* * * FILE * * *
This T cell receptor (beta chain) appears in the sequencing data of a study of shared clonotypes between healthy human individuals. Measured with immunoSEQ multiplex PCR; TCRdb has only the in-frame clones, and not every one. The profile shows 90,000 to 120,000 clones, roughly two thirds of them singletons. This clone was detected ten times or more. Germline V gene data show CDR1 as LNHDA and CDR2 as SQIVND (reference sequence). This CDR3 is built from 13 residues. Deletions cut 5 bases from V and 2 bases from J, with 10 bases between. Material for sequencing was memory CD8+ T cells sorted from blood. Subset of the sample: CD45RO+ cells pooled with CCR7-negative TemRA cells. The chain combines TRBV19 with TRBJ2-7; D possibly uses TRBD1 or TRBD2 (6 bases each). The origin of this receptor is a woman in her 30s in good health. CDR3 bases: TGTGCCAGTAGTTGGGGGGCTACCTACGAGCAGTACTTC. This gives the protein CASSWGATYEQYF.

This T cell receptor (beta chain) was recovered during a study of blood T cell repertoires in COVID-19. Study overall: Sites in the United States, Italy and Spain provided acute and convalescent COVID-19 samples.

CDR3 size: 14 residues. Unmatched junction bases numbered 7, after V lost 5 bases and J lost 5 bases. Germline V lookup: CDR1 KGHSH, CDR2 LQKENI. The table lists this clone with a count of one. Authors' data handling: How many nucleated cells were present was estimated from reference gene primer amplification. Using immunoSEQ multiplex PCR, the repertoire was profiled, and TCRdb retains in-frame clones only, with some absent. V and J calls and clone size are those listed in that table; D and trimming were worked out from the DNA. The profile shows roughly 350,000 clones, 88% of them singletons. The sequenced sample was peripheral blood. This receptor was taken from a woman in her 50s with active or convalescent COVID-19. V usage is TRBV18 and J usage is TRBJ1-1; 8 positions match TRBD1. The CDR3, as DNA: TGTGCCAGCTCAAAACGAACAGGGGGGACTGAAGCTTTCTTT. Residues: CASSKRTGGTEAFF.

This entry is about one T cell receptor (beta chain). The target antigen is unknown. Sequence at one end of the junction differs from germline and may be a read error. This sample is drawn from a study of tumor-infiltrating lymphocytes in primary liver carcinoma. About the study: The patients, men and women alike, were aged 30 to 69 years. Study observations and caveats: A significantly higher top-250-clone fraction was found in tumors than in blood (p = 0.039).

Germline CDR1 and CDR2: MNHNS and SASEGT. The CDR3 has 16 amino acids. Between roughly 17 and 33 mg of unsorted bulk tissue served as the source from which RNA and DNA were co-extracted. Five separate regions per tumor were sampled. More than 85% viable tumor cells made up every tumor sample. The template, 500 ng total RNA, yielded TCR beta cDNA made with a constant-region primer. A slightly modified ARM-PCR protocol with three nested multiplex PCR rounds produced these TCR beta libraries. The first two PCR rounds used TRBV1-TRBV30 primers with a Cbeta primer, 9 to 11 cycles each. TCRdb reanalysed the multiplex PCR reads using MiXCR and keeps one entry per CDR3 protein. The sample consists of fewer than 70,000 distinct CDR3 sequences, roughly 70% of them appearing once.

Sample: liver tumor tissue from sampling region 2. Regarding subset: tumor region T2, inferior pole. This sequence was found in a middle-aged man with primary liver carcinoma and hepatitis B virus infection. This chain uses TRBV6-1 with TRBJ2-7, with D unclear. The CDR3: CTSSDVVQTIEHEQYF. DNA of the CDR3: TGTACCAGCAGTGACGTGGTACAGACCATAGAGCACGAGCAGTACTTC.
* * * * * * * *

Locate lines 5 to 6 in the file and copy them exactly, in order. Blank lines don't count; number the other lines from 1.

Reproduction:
Germline CDR1 and CDR2: MNHNS and SASEGT. The CDR3 has 16 amino acids. Between roughly 17 and 33 mg of unsorted bulk tissue served as the source from which RNA and DNA were co-extracted. Five separate regions per tumor were sampled. More than 85% viable tumor cells made up every tumor sample. The template, 500 ng total RNA, yielded TCR beta cDNA made with a constant-region primer. A slightly modified ARM-PCR protocol with three nested multiplex PCR rounds produced these TCR beta libraries. The first two PCR rounds used TRBV1-TRBV30 primers with a Cbeta primer, 9 to 11 cycles each. TCRdb reanalysed the multiplex PCR reads using MiXCR and keeps one entry per CDR3 protein. The sample consists of fewer than 70,000 distinct CDR3 sequences, roughly 70% of them appearing once.

Sample: liver tumor tissue from sampling region 2. Regarding subset: tumor region T2, inferior pole. This sequence was found in a middle-aged man with primary liver carcinoma and hepatitis B virus infection. This chain uses TRBV6-1 with TRBJ2-7, with D unclear. The CDR3: CTSSDVVQTIEHEQYF. DNA of the CDR3: TGTACCAGCAGTGACGTGGTACAGACCATAGAGCACGAGCAGTACTTC.